The arrival of Turkish Foreign Minister Mevlut Cavusoglu in Washington has reignited hopes in Sweden and Finland. Since last summer, the two Scandinavian countries have been waiting for the Ankara parliament to ratify their NATO membership. Without the OK of all members of the Atlantic Alliance, the two aspiring NATO countries are destined to remain permanent candidates. Thus, US Secretary of State Antony Blinken’s invitation to his Turkish counterpart Cavusoglu was welcomed in Washington for the first time in two years since the Biden administration took office.
On the table of the two heads of diplomacy is certainly the NATO enlargement dossier, but also that of the armaments that Turkey could not get from the USA since Ankara intervened militarily in Syria by bombing the Kurdish militias. Also irritating for the US and NATO in 2019 was the purchase of an anti-missile system from Russia. But given the new context, the Washington administration could reach a compromise.
F-16 military jets are at the top of the Ankara government’s wish list. Turkey’s opposition to Sweden and Finland’s entry into NATO prompted the US Congress to rule out selling powerful fighter-bombers to the country. US lawmakers could change their minds if Ankara committed to bringing the two Scandinavian states into the Atlantic Pact, and the deal were accompanied by the human rights guarantees Congress has been demanding from Turkey for years.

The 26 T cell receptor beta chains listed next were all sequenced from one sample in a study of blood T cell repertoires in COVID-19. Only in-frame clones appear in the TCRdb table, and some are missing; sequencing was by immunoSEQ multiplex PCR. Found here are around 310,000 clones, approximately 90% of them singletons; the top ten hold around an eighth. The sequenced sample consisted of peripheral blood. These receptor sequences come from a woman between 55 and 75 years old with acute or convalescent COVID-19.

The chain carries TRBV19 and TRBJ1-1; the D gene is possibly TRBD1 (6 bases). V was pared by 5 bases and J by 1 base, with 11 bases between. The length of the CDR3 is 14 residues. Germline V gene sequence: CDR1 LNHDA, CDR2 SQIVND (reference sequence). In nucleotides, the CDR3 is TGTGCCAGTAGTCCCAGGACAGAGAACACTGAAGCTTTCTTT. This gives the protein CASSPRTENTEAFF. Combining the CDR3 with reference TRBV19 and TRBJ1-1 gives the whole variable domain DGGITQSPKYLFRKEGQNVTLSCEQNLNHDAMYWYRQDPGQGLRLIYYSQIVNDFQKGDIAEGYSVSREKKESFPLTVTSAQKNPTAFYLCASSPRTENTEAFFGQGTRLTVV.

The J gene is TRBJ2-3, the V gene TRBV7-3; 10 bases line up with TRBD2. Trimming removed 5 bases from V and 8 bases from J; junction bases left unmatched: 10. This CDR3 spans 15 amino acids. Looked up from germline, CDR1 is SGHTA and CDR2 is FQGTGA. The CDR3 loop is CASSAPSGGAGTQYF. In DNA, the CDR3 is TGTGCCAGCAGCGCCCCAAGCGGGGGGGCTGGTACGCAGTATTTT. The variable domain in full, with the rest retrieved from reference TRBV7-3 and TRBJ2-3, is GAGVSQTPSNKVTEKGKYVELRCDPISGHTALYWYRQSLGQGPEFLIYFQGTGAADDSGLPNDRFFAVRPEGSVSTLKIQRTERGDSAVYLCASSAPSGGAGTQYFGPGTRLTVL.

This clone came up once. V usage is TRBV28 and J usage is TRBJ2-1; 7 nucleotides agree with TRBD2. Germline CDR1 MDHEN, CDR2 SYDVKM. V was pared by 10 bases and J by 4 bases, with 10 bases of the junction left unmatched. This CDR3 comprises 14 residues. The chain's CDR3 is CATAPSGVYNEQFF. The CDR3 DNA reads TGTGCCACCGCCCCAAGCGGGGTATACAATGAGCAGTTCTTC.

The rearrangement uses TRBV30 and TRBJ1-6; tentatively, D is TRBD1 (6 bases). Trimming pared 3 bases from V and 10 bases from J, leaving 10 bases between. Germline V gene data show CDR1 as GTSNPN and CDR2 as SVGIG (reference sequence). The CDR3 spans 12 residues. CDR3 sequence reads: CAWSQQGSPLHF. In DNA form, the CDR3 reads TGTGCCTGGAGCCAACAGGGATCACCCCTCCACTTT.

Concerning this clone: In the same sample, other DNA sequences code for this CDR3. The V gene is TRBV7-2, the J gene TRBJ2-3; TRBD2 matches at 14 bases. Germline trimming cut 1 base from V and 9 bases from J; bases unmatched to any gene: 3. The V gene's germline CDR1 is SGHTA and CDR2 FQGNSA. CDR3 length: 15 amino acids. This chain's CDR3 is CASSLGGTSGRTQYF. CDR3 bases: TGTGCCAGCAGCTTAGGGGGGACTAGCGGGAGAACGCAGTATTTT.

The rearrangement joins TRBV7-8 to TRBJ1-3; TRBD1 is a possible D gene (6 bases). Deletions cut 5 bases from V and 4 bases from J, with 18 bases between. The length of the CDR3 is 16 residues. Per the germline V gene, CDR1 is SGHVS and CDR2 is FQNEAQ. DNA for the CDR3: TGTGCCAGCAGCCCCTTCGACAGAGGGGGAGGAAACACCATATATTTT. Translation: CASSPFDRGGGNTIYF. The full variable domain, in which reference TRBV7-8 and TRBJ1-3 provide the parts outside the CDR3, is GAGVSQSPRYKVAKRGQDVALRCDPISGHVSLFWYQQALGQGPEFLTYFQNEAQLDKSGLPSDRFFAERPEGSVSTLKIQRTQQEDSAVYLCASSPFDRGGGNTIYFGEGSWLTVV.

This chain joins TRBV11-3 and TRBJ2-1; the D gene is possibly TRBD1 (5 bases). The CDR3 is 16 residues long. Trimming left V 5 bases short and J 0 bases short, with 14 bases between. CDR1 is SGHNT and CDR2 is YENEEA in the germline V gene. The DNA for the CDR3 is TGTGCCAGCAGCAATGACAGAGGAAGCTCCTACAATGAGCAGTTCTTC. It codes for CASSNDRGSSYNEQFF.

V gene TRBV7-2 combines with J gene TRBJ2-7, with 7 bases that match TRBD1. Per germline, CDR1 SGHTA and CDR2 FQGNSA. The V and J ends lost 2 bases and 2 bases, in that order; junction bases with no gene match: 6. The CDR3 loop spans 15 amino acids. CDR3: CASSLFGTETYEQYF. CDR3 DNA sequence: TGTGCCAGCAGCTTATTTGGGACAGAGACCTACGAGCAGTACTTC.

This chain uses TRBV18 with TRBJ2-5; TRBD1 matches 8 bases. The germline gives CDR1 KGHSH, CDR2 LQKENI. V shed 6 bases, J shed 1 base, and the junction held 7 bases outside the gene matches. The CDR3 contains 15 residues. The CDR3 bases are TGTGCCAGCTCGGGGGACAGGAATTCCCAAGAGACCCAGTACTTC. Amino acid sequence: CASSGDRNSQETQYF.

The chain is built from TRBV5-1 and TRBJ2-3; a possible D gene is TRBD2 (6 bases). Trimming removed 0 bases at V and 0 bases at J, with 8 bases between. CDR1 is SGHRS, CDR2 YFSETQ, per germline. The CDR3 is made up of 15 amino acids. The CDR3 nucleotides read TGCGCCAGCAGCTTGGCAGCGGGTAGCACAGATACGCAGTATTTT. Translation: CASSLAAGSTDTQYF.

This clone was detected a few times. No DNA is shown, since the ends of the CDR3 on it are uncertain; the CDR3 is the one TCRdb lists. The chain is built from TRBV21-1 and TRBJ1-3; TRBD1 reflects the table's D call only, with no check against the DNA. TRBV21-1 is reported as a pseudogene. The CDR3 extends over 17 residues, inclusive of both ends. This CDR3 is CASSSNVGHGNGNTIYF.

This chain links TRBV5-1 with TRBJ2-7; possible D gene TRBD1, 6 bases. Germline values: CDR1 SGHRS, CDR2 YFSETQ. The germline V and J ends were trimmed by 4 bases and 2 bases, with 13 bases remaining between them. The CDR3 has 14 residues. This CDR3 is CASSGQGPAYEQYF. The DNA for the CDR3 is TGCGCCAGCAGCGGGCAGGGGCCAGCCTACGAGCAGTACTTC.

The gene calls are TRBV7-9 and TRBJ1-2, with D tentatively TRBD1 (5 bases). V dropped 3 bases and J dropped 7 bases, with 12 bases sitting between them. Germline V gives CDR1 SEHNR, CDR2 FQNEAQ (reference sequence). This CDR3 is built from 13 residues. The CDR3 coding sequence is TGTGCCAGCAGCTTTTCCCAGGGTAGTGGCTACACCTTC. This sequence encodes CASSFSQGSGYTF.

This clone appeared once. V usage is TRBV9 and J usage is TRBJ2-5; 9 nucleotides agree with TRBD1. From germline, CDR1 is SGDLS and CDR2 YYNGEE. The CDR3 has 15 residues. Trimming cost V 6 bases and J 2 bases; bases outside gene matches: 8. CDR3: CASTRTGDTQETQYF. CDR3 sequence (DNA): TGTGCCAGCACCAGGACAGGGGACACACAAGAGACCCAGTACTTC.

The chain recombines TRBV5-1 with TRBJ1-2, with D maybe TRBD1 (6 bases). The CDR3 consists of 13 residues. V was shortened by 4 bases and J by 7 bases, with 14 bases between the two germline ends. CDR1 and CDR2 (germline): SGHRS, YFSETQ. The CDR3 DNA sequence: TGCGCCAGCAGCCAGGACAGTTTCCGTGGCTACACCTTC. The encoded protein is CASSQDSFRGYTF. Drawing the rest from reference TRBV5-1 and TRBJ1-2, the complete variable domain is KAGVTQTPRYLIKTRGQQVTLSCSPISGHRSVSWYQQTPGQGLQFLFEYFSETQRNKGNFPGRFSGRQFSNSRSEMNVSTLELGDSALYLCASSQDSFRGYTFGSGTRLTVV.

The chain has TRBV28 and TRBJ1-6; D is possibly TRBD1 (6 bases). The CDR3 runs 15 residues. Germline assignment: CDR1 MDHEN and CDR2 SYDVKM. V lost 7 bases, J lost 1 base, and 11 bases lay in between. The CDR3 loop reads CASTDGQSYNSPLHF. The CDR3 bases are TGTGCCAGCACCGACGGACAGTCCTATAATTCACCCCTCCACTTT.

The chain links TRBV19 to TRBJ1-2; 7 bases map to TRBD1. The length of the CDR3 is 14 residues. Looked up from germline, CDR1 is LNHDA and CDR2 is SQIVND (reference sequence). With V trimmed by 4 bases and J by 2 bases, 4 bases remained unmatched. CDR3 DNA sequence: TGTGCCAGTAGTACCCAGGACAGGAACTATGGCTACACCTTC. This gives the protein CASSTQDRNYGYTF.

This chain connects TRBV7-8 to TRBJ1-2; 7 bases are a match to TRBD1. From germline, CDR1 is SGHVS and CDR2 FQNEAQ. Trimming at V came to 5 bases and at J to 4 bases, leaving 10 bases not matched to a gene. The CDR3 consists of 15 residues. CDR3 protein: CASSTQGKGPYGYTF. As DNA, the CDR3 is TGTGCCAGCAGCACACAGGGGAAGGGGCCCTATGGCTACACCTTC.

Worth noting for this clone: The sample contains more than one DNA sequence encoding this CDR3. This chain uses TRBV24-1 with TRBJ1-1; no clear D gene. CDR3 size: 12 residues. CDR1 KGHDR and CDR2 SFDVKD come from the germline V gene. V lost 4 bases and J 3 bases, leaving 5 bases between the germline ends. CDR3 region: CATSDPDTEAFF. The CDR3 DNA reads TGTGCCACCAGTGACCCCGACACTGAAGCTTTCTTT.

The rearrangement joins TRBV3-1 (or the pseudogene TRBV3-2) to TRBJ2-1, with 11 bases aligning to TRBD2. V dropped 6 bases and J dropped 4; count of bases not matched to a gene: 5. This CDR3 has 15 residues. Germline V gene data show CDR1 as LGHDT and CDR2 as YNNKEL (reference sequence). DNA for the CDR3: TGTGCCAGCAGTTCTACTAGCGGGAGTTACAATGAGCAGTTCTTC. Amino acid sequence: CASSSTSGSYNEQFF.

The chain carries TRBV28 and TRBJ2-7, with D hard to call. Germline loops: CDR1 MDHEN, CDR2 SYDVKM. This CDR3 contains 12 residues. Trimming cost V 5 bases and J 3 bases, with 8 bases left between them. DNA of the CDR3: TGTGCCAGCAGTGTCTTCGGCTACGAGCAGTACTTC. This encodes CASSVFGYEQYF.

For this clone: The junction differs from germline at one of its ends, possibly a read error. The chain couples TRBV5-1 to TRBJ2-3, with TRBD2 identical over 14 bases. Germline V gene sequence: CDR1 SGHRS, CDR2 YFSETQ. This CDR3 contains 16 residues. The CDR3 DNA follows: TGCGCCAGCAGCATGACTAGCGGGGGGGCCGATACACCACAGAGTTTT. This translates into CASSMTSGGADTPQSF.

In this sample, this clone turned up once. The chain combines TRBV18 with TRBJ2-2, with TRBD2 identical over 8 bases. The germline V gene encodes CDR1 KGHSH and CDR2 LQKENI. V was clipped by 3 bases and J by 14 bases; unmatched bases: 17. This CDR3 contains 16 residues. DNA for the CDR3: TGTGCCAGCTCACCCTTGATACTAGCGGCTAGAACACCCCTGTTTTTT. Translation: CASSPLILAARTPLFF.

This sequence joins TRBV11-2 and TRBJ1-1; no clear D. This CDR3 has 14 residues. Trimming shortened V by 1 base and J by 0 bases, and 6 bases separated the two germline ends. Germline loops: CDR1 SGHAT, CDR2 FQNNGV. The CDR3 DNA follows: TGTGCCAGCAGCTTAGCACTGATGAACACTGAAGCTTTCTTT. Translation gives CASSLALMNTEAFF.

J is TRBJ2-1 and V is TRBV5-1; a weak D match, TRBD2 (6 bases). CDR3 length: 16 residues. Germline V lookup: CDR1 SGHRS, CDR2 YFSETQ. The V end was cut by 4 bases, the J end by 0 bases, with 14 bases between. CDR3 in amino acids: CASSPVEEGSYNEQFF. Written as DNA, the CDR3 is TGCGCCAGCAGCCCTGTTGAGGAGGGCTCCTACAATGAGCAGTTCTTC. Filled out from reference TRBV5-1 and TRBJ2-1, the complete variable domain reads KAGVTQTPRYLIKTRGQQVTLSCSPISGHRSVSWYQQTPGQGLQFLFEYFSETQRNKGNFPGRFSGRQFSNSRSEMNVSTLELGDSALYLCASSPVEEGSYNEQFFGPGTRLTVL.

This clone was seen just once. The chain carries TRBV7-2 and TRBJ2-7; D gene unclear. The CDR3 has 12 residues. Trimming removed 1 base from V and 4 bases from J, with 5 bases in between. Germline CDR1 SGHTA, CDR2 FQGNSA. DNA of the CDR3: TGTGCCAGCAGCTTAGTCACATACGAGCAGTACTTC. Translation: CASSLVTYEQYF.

However, it is not certain that the Turkish government will accept such a compromise. “If the United States were to tell us that in order to get F-16 jets from the US, we have to ratify Sweden and Finland’s NATO membership, that would lead us to an impasse,” said the deputy chairman of the affairs committee Portal News Agency Affairs of the Turkish Parliament, Berat Conkar.
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On the US side, too, it should not be assumed that Congress will give the green light to a possible exchange between Jets and Biden-signed alliances. “Repeated attacks on our Syrian-Kurdish allies and the continued rapprochement with Russia, as well as the delay in Sweden and Finland’s NATO membership, remain serious concerns,” Democratic Senator Chris Van Hollen said. “For Turkey to get the F-16, we need assurances that these concerns will be addressed,” the congressman added ahead of Blinken-Cavusoglu’s scheduled talks today.